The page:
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Is Krafton Giving Racism a Free Pass?

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In the run up to a supposed Battlegrounds Mobile India release date for the third week of June, former Union Minister and current Arunachal Pradesh MLA Ninong Ering made headlines when he tweeted that he requested Prime Minister Modi to ban the game. Ering contended that Battlegrounds Mobile India is “the relaunch of PUBG Mobile”. PUBG Mobile was banned in India last year due by the Ministry of Electronics and Information and Technology to “ensure safety, security and sovereignty of Indian cyberspace” in the face of mounting geopolitical tensions with China.

Ering’s letter to the Prime Minister claims that Krafton’s India employees were working on the game while China’s Tencent operated it in the country, Battlegrounds Mobile India’s Google Play Store package name contains the term ‘PUBG Mobile’, believes that its $22.4 million investment in esports company Nodwin is a security threat, and that with a 15.5 percent stake, Tencent is Krafton’s second-largest shareholder. He’s not entirely wrong either — there’s enough proof to back up most of his claims as you can tell.

 
As you can tell, BGMI has a lot in common with PUBG Mobile.

Nonetheless, his comments were enough to enrage several PUBG Mobile streamers that ended up resorting to racist comments to in response. First was Paras Singh, who took to his YouTube channel to proclaim Ering as Chinese and Arunachal Pradesh to be a part of China. He was promptly arrested. This was followed by Inder Preet Singh and Shivamm Raghav—who also plays PUBG Mobile professionally—making similar comments.

For decades those hailing from the northeastern states of Arunachal Pradesh, Assam, Manipur, Meghalaya, Mizoram, Nagaland, Sikkim and Tripura are targeted by ‘mainland’ Indians for having a physical appearance different from theirs. They have been called ‘chinkis’, ‘momos’ and ‘Chinese’ for decades. By letting comments like these slide they serve to divide the nation. And the arrest of Paras Singh serves as a warning that these acts have consequences.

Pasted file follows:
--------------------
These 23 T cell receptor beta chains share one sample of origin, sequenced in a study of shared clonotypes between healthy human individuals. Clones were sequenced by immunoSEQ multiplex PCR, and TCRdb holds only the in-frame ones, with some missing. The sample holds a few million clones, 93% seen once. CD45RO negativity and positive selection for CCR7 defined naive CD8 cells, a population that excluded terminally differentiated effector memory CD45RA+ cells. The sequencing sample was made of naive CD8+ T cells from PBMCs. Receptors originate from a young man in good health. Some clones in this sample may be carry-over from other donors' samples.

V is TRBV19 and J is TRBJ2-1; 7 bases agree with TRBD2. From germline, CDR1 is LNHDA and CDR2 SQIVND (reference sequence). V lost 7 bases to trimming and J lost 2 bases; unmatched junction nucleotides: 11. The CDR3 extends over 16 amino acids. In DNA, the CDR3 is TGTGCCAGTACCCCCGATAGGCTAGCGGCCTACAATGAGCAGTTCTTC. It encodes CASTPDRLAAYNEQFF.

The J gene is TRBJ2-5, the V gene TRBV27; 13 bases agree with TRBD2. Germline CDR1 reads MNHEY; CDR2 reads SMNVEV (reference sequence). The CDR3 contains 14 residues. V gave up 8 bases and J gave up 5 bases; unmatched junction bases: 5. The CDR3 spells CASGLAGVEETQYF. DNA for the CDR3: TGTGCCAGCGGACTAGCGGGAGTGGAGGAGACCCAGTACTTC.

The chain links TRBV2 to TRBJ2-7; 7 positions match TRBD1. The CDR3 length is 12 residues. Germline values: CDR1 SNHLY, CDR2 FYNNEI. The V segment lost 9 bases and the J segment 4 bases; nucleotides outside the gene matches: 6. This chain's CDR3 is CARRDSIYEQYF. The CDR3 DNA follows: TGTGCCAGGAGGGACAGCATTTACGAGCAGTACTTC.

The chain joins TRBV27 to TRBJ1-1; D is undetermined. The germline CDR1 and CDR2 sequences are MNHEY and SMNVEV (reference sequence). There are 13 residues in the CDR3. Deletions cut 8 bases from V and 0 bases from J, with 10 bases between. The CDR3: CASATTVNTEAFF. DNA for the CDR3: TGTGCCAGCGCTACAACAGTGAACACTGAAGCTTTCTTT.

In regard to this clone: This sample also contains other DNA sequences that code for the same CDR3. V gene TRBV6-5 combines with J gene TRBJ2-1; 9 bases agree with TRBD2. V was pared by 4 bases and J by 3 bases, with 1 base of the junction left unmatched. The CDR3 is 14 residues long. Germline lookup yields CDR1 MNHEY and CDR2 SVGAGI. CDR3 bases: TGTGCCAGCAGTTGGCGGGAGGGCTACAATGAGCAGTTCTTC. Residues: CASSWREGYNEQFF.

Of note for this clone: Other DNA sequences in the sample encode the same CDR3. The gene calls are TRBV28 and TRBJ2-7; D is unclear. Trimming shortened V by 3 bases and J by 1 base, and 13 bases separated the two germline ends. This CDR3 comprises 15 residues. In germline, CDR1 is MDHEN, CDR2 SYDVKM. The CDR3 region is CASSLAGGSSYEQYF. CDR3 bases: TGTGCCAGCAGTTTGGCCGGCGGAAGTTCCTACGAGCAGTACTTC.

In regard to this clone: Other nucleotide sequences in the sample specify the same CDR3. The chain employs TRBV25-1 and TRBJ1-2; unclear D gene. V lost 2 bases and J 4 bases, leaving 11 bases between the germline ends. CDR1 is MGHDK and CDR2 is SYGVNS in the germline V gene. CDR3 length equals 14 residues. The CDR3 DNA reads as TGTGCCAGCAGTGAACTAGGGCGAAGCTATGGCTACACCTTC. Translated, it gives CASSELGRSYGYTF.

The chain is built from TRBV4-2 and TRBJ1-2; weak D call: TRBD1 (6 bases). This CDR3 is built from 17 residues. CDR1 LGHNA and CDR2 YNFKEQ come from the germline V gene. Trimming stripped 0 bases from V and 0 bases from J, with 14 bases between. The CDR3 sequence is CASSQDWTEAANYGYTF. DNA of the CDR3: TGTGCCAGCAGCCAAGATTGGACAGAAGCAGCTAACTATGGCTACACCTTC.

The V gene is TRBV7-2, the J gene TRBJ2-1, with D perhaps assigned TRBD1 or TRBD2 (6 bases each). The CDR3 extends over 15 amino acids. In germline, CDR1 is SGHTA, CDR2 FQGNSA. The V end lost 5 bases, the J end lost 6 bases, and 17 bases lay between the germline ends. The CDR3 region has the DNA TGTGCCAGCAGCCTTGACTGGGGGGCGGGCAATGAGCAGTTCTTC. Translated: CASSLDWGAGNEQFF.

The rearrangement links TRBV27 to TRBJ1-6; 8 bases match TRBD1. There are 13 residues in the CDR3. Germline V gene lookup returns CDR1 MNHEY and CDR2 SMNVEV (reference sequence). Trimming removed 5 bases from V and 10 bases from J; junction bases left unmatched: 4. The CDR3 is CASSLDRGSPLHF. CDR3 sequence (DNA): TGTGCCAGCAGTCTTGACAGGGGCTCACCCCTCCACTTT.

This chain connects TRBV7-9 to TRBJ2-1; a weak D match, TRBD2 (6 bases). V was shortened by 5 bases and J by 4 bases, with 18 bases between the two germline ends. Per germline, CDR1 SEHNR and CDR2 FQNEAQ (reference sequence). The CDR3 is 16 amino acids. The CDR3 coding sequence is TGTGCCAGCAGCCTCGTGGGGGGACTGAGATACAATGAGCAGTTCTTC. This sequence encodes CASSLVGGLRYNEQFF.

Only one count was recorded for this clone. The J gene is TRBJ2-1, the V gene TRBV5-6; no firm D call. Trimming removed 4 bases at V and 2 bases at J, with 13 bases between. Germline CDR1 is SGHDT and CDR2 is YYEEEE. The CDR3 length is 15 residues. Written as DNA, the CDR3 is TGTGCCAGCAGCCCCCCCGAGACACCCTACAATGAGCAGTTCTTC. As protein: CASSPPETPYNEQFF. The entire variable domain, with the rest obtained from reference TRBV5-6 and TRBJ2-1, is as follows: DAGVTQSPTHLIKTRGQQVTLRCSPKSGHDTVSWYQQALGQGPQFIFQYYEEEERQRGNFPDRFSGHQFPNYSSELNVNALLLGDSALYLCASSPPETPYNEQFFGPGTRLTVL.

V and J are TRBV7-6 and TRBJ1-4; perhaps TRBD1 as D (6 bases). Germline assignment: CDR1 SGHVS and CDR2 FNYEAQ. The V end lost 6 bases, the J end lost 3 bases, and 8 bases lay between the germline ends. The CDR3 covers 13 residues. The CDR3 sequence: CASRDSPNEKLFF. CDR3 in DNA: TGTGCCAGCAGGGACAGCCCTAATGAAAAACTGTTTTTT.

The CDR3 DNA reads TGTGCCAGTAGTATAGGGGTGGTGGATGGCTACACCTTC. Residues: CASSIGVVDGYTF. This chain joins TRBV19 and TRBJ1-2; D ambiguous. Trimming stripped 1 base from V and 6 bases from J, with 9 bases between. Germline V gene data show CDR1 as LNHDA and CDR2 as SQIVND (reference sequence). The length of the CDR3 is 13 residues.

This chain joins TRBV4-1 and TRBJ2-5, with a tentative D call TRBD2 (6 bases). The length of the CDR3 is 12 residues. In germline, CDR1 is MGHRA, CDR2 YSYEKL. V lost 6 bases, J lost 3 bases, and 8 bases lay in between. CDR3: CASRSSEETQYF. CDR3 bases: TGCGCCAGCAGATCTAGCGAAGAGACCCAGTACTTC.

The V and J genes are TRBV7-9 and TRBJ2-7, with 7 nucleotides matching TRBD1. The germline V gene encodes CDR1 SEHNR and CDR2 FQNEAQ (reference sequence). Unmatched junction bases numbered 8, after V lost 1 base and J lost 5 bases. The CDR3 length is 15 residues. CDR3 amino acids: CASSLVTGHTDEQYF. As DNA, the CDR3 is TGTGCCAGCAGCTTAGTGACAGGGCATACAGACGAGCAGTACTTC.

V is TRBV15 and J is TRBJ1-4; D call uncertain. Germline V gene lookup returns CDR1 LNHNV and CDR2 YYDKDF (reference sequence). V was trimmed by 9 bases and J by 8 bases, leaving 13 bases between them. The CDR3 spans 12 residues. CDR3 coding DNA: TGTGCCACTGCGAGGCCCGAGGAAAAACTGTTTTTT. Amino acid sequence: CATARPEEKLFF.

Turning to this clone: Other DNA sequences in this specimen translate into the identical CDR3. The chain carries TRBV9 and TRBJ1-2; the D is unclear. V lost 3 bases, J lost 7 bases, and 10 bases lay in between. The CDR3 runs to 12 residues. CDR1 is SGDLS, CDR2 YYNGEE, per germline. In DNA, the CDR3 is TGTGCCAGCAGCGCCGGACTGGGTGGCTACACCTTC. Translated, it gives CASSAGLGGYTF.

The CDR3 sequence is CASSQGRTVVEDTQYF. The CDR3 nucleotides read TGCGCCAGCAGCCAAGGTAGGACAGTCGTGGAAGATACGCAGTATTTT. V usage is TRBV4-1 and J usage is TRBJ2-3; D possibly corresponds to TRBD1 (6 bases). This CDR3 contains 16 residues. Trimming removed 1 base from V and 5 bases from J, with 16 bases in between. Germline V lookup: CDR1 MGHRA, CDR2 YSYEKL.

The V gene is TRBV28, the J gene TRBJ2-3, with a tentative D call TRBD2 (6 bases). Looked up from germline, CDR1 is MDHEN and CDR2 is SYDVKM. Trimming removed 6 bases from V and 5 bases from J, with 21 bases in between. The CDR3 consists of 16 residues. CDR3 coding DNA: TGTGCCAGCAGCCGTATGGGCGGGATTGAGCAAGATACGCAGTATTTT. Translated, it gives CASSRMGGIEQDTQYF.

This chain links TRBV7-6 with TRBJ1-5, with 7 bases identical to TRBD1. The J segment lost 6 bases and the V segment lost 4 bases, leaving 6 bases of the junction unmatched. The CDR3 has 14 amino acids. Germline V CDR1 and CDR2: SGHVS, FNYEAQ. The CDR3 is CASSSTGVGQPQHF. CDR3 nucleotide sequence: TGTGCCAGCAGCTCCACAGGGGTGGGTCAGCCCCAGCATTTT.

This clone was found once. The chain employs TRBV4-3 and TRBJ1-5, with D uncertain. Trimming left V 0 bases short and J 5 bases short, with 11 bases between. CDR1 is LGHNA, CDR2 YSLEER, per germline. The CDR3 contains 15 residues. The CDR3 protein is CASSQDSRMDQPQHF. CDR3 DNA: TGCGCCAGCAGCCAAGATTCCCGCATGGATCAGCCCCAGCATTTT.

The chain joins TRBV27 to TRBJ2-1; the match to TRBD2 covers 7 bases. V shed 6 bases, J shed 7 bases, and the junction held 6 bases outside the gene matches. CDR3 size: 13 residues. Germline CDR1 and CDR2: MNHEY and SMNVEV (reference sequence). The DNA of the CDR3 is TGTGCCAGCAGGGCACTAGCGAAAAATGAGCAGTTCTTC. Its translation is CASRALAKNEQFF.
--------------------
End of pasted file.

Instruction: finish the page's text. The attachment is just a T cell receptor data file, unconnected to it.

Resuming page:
Now, considering the seriousness of the issue, you’d expect Krafton to issue a statement of sorts. The PUBG maker was quick to condemn this behaviour in US, Latin American, and European markets, making the silence of its Indian team perplexing. In a week that’s seen three instances of racial abuse from those associated with its game, you’d think it would warrant an official condemnation of sorts. Instead we get the company peddling registrations for Battlegrounds Mobile India.

It is quite possible that the company is operating under the assumption that it has nothing to do with PUBG Mobile in India and therefore doesn’t have to say a word. But its own employees intimidate content creators to not refer to Battlegrounds Mobile India as PUBG Mobile for the fear of being banned, which in itself is an admission that both games are more similar than the company would like you to believe if the use of PUBG Mobile’s mascot, pan, and maps in Battlegrounds Mobile India’s marketing didn’t give it away already.

Besides, with games being as large and widespread as they are, it’s even more crucial for companies to condemn and address such toxicity that arises. If a company with all of two employees for India can issue a statement that condemned the actions of its professional players and conducted an internal investigation, what’s stopping Krafton with its grand $100 million dollar plan for the nation?

And it’s not for lack of trying. Krafton has remained silent despite multiple requests for comments from IGN India directed at India boss Aneesh Aravind as well as the office of the CEO Kim Chang-Han.

 
Marketing material put out by Krafton starring Bollywood celebrity Arshad Warsi.

Then again this should come as no surprise. Only when PUBG Mobile came under the scanner due to arrests, a reported suicide, and lawsuits as well as being banned in some parts of the country did Tencent India finally issue a statement. It seems that Krafton is borrowing from the same playbook—which is indicative of Battlegrounds Mobile India’s launch and operation being no different to what we saw with PUBG Mobile.

All of this makes it look like Krafton has no interest in treating its Indian audience with any respect, preferring to talk about how you can pre-register for Battlegrounds Mobile India instead of condemning racist behaviour from its own player base. We deserve better from the company, and it has proven it can provide the necessary transparency in other markets. By staying silent it appears to undermine the diversity and unity of the nation. Ultimately suggesting that Krafton puts profits above all else.


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